Preventative Care

Preventative Care

Home Care

Daily brushing and flossing (also known as home care) is essential for the health of your teeth and gums. Many dental problems are a result of plaque. Plaque is a sticky film that develops on your teeth and contains acid producing bacteria. Your best defense is to remove plaque before it becomes a problem. Brushing removes plaque from the outer surfaces of your teeth while flossing removes plaque from between the teeth.

It is recommended that you brush at least two times a day using an ADA approved fluoridated toothpaste and a soft bristled brush. Proper technique is important to adequately remove plaque and food debris from your teeth. When brushing your teeth you should angle your toothbrush 45 degrees toward your gumline, using a light grasp move in small circular motions throughout the mouth. You should use this technique to brush the outside and inside surfaces of your teeth. You may use a back and forth scrubbing motion to clean the chewing surfaces of your teeth. Don't forget to brush your tongue to remove bacteria and to freshen your breath.

You should floss at least once a day to remove plaque from between your teeth. The most common technique is to wind a piece of floss around the middle fingers pulling it tight and securing it with your index fingers and thumbs. Ease the floss between two teeth gently. Wrap the floss around the front and the back of one tooth, forming the shape of a "C". Gently move the floss up and down with light pressure to remove the plaque.

You should replace your toothbrush every three months for the most effective cleaning. It is also important to replace your toothbrush following a cold, flu, or sore throat.

Routine Exams

Regular dental examinations help your teeth stay healthy, last longer, and can prevent painful problems from developing. Regular check ups should be scheduled every six months, unless otherwise indicated by your dentist.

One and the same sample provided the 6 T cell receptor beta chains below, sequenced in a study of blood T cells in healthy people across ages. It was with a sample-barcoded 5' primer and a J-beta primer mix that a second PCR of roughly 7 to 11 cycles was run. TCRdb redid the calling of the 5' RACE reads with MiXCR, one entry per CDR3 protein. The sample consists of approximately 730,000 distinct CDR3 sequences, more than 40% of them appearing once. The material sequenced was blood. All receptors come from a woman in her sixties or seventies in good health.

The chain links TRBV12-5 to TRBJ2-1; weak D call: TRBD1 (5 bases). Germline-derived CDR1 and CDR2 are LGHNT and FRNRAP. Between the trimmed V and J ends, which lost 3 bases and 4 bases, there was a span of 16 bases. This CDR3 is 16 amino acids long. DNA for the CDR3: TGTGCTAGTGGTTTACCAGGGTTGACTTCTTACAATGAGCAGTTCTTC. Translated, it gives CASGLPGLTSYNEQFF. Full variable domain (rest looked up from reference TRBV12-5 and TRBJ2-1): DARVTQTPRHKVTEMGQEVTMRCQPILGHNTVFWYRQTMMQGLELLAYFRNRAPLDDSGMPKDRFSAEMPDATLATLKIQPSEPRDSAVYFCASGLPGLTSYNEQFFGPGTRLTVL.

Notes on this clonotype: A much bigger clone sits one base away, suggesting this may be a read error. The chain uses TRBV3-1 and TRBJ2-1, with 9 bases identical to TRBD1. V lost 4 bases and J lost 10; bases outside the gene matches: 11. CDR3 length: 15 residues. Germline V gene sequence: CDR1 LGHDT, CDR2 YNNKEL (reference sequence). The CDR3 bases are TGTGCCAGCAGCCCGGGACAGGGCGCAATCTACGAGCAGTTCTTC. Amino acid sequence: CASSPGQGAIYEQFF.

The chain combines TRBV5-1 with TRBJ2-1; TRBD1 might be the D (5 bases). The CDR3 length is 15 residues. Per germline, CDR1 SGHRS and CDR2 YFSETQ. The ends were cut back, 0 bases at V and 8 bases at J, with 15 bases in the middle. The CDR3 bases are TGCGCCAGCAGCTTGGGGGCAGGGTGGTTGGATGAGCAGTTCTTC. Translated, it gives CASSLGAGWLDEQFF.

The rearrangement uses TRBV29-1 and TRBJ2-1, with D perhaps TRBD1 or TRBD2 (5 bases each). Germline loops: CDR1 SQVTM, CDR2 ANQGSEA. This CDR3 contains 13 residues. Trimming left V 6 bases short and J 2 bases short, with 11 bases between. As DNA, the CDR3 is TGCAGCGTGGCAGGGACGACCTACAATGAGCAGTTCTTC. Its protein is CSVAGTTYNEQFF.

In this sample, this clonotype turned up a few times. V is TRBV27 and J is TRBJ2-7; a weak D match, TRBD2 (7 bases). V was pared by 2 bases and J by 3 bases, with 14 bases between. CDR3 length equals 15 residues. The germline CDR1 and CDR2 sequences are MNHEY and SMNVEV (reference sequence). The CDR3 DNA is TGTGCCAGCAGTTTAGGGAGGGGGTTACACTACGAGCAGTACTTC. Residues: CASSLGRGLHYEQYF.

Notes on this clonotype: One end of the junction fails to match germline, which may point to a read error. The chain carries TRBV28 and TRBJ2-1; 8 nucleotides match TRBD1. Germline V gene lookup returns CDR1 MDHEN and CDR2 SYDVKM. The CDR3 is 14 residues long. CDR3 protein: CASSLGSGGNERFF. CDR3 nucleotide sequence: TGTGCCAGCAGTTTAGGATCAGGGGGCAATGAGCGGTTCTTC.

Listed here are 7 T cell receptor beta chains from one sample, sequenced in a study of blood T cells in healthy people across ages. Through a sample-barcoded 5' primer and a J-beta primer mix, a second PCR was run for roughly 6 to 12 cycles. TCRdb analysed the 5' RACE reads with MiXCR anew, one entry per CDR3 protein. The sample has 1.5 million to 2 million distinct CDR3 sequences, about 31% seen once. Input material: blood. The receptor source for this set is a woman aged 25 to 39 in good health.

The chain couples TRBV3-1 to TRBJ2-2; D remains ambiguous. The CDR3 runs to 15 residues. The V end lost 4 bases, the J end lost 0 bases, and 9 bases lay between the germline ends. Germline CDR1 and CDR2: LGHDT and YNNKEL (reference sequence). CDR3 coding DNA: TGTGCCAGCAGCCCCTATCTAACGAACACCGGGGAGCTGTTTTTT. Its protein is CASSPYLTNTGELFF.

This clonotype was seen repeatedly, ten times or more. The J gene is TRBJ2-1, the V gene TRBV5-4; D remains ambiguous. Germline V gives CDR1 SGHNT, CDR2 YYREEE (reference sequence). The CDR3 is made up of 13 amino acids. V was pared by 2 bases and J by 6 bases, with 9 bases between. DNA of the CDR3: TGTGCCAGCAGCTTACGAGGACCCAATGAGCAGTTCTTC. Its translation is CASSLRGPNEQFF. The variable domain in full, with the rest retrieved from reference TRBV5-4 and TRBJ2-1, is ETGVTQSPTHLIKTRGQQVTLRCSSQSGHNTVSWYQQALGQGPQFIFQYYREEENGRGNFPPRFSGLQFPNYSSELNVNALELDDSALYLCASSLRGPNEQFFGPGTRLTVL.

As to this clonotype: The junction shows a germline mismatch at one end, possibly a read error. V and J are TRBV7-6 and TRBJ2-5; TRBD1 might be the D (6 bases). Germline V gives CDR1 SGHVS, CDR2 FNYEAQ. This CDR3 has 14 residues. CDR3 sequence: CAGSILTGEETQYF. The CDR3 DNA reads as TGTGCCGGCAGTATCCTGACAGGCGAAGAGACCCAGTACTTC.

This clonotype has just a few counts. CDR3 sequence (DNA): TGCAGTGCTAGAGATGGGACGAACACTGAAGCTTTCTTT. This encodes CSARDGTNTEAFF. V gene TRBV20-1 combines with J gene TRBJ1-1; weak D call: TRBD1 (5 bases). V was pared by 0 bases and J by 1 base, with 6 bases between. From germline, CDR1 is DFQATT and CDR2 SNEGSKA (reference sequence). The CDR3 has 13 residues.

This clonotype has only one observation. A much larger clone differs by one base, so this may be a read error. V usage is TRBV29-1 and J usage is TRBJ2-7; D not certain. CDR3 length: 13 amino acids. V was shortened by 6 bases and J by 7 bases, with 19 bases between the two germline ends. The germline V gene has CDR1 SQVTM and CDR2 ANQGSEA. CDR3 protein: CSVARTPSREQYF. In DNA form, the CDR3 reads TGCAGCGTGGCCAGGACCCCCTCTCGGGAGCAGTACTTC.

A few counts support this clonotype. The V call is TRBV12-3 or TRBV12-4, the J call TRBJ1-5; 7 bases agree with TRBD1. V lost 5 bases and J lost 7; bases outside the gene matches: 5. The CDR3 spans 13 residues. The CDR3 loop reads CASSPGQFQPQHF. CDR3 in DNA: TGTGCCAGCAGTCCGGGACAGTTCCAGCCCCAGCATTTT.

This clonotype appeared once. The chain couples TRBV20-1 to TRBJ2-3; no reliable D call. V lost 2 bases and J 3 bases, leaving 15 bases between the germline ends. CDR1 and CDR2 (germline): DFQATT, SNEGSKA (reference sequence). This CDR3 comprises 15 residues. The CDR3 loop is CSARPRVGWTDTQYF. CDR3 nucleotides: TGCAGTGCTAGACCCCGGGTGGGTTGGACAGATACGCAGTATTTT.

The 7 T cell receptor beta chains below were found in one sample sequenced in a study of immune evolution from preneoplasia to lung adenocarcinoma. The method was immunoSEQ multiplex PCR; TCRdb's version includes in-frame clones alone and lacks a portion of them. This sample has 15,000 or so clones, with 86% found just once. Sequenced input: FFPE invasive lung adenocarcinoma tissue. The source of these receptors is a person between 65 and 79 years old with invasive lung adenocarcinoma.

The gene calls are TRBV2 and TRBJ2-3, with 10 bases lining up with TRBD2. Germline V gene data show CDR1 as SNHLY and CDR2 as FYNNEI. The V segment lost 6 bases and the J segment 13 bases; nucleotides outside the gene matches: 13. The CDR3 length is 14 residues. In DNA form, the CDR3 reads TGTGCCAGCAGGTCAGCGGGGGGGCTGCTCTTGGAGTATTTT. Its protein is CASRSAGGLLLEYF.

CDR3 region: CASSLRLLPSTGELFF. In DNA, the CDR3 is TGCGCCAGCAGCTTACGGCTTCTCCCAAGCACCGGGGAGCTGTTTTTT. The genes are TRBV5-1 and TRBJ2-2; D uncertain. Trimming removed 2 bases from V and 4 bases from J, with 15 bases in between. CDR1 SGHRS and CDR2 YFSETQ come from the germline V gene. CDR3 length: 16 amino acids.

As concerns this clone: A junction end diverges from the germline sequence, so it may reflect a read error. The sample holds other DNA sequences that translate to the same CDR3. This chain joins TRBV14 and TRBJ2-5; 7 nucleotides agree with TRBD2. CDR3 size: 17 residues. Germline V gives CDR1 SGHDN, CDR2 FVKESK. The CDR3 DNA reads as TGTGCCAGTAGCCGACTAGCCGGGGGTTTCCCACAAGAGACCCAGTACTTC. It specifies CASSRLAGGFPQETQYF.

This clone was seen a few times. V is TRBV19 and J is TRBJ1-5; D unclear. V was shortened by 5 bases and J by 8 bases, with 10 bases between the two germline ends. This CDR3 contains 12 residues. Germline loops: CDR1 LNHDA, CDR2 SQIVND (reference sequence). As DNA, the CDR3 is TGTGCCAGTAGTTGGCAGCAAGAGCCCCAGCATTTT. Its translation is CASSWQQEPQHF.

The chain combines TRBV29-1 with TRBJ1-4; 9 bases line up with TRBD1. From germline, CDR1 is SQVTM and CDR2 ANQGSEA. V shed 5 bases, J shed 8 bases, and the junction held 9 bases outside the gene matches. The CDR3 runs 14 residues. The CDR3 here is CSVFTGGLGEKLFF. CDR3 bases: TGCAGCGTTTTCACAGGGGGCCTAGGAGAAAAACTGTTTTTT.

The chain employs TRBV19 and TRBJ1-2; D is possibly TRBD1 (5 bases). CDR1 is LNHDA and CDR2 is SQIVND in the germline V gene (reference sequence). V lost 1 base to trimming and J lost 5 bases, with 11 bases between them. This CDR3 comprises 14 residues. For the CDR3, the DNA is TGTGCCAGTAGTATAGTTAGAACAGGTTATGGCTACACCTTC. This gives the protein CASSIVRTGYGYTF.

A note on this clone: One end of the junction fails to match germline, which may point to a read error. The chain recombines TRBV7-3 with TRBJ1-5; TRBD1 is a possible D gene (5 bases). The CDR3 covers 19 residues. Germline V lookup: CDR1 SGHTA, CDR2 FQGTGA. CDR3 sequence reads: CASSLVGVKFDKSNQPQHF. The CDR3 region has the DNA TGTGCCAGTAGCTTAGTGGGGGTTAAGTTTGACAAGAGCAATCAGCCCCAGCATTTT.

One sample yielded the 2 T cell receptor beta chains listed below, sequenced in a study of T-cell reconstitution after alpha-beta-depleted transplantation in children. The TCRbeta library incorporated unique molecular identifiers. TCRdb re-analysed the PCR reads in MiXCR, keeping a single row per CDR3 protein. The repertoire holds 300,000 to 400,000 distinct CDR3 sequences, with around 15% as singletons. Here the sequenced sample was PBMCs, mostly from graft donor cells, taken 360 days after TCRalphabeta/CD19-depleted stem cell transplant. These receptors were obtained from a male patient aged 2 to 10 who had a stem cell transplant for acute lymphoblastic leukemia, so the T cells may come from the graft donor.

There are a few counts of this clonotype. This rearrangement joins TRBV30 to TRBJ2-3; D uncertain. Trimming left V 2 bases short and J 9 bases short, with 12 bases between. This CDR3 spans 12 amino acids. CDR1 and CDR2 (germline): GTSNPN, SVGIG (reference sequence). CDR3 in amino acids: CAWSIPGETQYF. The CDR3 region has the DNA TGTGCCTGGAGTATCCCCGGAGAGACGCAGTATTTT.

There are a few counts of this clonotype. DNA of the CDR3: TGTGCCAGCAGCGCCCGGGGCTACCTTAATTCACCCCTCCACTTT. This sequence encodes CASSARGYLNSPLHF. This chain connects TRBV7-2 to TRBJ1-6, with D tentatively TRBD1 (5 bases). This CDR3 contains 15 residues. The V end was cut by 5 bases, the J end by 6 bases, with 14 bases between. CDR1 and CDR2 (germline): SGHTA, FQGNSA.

A routine exam consists of a complete evaluation of your teeth, gums, and mouth. The dentist will look for signs of disease or other problems. The goal is to help you maintain good oral health and to prevent problems from becoming serious by identifying and treating as soon as possible.

Dental radiographs (x-rays) are necessary to ensure that you are free of additional dental problems including decay between your teeth. Your dentist will discuss with you the types of radiographs recommended based upon your age, risk, and symptoms. At Lowry Family Dentistry we use modern digital radiographs which are very safe and emit very little radiation. Digital radiographs allow us to immediately view your x-rays and show our patients any issues on a computer monitor right from the patient's chair.

In addition, our office utilizes intra-oral cameras which take photographs inside the mouth. These photos are especially useful when demonstrating certain conditions to a patient as the patient can easily view the photos on the overhead monitor.


Professional Cleanings

Professional cleanings may be performed by your dentist or dental hygienist. During the procedure your teeth will be cleaned using special instruments which remove plaque and calculus (tartar). Stains will be removed with a polishing paste. Finally, fluoride will be applied if necessary. In addition, you will be provided with an evaluation of your home care effectiveness with tooth brushing and flossing instructions. Additional treatment needs will be discussed. Recommendations regarding nutrition and smoking cessation will be discussed if necessary.


Dental sealants protect the teeth against decay causing bacteria by acting as a barrier. Sealants are generally applied to the chewing surfaces of premolars and molars, protecting the grooves of these teeth from trapping plaque. Sealants are designed to adhere to the chewing surface of the tooth. Sealants are not permanent, but generally last up to five years.

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